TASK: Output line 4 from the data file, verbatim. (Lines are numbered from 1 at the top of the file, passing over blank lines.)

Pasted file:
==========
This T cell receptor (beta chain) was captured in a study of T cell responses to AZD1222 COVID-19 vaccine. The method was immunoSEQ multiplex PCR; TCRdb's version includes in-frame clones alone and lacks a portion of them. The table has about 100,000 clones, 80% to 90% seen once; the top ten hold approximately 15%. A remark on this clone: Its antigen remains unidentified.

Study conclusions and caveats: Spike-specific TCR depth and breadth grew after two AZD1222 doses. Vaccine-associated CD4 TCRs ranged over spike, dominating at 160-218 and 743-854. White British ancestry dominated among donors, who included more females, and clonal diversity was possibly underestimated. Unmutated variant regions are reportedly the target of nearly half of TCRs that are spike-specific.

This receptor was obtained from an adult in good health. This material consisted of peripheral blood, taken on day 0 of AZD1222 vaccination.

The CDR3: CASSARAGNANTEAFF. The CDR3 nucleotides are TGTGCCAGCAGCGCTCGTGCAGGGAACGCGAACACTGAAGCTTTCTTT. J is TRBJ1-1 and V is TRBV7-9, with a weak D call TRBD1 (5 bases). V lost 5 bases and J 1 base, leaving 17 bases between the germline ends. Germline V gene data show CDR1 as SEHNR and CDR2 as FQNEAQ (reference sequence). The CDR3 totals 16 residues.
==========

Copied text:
The CDR3: CASSARAGNANTEAFF. The CDR3 nucleotides are TGTGCCAGCAGCGCTCGTGCAGGGAACGCGAACACTGAAGCTTTCTTT. J is TRBJ1-1 and V is TRBV7-9, with a weak D call TRBD1 (5 bases). V lost 5 bases and J 1 base, leaving 17 bases between the germline ends. Germline V gene data show CDR1 as SEHNR and CDR2 as FQNEAQ (reference sequence). The CDR3 totals 16 residues.